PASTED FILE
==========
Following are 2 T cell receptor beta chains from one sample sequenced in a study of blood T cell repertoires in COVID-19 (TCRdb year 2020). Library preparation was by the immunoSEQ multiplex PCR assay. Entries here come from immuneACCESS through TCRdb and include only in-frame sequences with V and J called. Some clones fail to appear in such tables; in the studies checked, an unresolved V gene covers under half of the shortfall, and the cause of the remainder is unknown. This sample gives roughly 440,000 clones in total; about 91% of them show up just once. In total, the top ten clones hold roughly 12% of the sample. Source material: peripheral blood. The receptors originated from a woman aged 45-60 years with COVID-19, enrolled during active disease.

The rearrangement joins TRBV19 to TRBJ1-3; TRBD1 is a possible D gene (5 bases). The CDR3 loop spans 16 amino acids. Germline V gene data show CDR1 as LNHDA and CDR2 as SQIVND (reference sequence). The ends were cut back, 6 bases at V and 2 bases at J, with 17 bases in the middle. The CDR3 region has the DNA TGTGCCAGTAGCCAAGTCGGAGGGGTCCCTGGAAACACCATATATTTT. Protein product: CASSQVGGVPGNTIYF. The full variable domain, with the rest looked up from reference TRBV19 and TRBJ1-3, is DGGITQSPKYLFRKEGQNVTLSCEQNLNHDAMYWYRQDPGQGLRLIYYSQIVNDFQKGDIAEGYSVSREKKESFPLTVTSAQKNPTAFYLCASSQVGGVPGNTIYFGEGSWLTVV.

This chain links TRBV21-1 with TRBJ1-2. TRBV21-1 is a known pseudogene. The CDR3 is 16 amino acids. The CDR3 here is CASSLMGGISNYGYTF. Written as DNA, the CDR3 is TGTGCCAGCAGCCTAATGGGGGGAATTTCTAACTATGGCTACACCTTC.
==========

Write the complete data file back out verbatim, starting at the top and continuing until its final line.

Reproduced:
Following are 2 T cell receptor beta chains from one sample sequenced in a study of blood T cell repertoires in COVID-19 (TCRdb year 2020). Library preparation was by the immunoSEQ multiplex PCR assay. Entries here come from immuneACCESS through TCRdb and include only in-frame sequences with V and J called. Some clones fail to appear in such tables; in the studies checked, an unresolved V gene covers under half of the shortfall, and the cause of the remainder is unknown. This sample gives roughly 440,000 clones in total; about 91% of them show up just once. In total, the top ten clones hold roughly 12% of the sample. Source material: peripheral blood. The receptors originated from a woman aged 45-60 years with COVID-19, enrolled during active disease.

The rearrangement joins TRBV19 to TRBJ1-3; TRBD1 is a possible D gene (5 bases). The CDR3 loop spans 16 amino acids. Germline V gene data show CDR1 as LNHDA and CDR2 as SQIVND (reference sequence). The ends were cut back, 6 bases at V and 2 bases at J, with 17 bases in the middle. The CDR3 region has the DNA TGTGCCAGTAGCCAAGTCGGAGGGGTCCCTGGAAACACCATATATTTT. Protein product: CASSQVGGVPGNTIYF. The full variable domain, with the rest looked up from reference TRBV19 and TRBJ1-3, is DGGITQSPKYLFRKEGQNVTLSCEQNLNHDAMYWYRQDPGQGLRLIYYSQIVNDFQKGDIAEGYSVSREKKESFPLTVTSAQKNPTAFYLCASSQVGGVPGNTIYFGEGSWLTVV.

This chain links TRBV21-1 with TRBJ1-2. TRBV21-1 is a known pseudogene. The CDR3 is 16 amino acids. The CDR3 here is CASSLMGGISNYGYTF. Written as DNA, the CDR3 is TGTGCCAGCAGCCTAATGGGGGGAATTTCTAACTATGGCTACACCTTC.